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Forgotten Girl by Laura Defenbaugh

Clogged up. Bogged down.
Which to choose. Why to choose. How to choose.
Tied in knots. Chained to one spot.
Stuck. Helpless.

Maybe they don't know
this is all an act and
I'm not really this happy,
this together,
or this comfortable

Maybe they don't know
sometimes it feels like
I'm drowning in a sea
of expectations,
theirs and mines

Maybe they don't know
how mad I get sometimes
and how I want to throw
things at their heads
when they turn to walk away

Maybe they don't know
They shouldn't turn away so much

Maybe they don't know
I cry sometimes because
I'm afraid if I'm not perfect
I'll lose them all

Maybe they are pushing
me because it looks like
I have room to go forward

Maybe they don't know
they're pushing me
over the edge
and I'm about to fall

I am a promising, attractive, talented young woman. I have lived and learned and thought and prayed to be able to call myself these things without hiding my face. To accept complements without having to rebut them. I became this woman living in a college dorm, surrounded by people who thought the same things about me. I was this woman for what seemed like a long time, and I never let myself think of what I had been before. But when I moved home for the summer I tripped over the forgotten girl and was chilled when I looked into her eyes.

The moment I returned home from college to my childhood bedroom for summer vacation I had to move the furniture. At the time I didn't know why it was necessary, only that it was. I changed everything, moved everything, hung new things on the walls. I was fighting a battle with an unknown contender, a battle I somehow knew I wouldn't win. Even after I had changed everything, she was still chasing me, making me feel uncomfortable in my own skin. When she finally caught me, she tackled me with a force that knocked all the breath from my lungs.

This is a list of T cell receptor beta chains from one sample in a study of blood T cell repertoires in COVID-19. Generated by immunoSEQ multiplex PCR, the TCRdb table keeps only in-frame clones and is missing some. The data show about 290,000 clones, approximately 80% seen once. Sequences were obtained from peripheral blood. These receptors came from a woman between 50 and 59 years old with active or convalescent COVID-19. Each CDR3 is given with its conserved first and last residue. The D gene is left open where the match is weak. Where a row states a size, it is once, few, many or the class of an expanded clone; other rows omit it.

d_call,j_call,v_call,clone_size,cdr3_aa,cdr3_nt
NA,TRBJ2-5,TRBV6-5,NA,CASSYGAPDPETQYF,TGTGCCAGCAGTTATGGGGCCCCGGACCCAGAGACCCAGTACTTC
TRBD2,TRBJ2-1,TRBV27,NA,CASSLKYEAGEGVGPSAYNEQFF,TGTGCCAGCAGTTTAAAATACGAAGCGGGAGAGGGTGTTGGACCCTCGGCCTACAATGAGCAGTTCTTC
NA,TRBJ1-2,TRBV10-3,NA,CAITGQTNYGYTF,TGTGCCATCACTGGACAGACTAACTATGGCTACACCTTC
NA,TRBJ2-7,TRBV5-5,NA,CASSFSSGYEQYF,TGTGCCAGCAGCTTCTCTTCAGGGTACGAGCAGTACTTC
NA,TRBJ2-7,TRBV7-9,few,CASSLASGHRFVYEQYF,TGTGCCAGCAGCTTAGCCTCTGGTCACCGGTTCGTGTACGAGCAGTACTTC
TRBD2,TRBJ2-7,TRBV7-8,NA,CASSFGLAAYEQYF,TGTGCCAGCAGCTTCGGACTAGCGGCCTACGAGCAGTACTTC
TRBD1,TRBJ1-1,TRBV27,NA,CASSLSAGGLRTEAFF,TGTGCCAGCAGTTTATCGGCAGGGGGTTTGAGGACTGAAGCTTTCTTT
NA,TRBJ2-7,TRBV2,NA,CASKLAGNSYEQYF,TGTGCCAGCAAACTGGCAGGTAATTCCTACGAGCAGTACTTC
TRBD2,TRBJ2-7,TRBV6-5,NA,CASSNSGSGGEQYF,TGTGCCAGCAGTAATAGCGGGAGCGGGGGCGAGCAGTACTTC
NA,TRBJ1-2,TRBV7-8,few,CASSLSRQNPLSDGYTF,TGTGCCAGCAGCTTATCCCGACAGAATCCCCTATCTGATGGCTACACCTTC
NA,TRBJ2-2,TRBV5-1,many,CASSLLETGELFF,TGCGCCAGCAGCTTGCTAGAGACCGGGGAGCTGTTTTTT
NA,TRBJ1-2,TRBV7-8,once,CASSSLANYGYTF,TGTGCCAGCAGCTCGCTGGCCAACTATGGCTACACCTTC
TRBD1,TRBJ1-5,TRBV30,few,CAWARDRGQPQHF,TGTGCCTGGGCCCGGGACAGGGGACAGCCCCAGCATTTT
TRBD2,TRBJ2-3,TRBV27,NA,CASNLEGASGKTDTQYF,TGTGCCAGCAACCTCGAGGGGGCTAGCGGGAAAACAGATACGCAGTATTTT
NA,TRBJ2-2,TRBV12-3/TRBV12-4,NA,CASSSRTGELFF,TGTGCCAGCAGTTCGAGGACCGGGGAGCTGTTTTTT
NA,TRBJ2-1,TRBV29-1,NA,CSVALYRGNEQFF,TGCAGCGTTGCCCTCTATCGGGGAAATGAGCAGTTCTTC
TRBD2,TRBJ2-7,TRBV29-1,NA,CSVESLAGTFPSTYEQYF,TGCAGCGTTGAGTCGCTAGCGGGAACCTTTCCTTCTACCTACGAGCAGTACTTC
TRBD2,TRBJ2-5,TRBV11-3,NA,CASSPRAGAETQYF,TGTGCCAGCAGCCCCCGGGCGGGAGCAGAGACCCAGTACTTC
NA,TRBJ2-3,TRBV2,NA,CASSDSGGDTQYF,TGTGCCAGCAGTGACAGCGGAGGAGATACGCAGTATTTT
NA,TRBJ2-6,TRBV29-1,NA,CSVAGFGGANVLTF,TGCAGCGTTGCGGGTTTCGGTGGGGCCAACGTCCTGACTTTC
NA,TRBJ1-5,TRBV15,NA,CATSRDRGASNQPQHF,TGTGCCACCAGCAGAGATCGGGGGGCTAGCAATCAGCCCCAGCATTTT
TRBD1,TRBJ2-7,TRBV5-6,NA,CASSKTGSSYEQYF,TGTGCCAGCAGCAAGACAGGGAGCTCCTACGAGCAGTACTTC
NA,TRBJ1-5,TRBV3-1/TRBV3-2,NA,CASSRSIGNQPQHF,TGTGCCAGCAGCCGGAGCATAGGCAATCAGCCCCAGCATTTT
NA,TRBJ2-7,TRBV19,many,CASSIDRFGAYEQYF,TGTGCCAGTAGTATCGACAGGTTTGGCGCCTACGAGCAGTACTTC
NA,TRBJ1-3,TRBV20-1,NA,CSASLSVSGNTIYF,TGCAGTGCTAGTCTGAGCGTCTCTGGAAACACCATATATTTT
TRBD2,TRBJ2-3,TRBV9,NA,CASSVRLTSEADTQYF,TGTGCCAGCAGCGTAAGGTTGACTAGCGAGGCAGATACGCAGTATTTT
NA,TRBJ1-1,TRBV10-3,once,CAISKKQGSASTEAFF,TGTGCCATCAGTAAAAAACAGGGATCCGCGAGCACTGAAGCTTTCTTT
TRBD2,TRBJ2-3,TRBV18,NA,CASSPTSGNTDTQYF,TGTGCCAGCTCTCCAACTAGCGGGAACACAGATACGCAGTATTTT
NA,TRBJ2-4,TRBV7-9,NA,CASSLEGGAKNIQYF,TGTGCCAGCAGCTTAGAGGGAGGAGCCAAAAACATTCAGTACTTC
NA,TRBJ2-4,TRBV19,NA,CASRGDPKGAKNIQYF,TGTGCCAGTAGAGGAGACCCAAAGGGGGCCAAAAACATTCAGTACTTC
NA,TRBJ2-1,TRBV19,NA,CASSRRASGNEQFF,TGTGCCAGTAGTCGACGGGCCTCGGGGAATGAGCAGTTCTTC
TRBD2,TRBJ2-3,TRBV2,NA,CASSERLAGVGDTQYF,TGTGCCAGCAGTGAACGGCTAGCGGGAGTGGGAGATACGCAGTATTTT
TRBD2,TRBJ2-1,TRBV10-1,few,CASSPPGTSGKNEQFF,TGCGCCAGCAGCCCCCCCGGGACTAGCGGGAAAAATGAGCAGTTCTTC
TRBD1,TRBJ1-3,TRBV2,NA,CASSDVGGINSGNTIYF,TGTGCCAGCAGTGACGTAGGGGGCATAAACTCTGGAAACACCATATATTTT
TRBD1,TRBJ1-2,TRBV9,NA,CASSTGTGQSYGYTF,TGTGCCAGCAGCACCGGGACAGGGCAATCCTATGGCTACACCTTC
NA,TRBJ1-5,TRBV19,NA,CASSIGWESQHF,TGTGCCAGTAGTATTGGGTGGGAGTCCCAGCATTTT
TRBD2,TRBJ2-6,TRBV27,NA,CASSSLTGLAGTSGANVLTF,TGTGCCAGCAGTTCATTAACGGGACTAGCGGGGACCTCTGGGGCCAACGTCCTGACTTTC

I was caught when I ran across my old journals, she had completely trapped me when I opened the first cover. They were where I'd left them. All together, all untouched. I looked at the bound pages and saw what she had written, inspected the lines which she'd drawn. Alone in my room, I was forced to meet again a girl I had promised I would never forget. A girl who wrote tortured poetry and drew angry pictures in notebooks she hid under her bed.

Feeling trapped and pushed at the same time, she had drawn pictures of brightly colored flames licking at shackles and chains. She had written sticky poetry clotted with indecision. And words expressing the feeling that she was forced to wear a mask in a world that was moving too fast, and without her consent.

As I read the words I remembered what I had promised her, myself. That I would never forget these feelings she was having. I told her on those long lonely nights that when I grew and had my own children they would not have to feel these feelings because I would remember them and keep them from my children's door. I thought somehow if I held tight to the pain of adolescence I could keep it from others.

As I read the words I remembered her, but to my surprise I did not become her again. There were no tears this time. The words which had made me weep countless times, written on paper wrinkled from those tears, no longer struck a chord in my soul. The wounds were healed, only small scars remain.

Today when I feel trapped and frustrated I have people to talk to. I no longer feel the need to hide behind a mask, and can own my emotions. I have also learned that I don't have to feel the pain to remember it. Despite the fact that I am not the girl I was, I have my journals to keep me from forgetting that part of my life. The girl I was may be gone, but the woman I am will never forget her.

Laura Defenbaugh is currently a sophomore at Missouri Western State College in Saint Joseph, Missouri. She is seeking a degree in Secondary Education of English. She is very active in the theater department and is engaged to a Theater Education major. They plan to marry in August of 2001.

E-mail Laura at:

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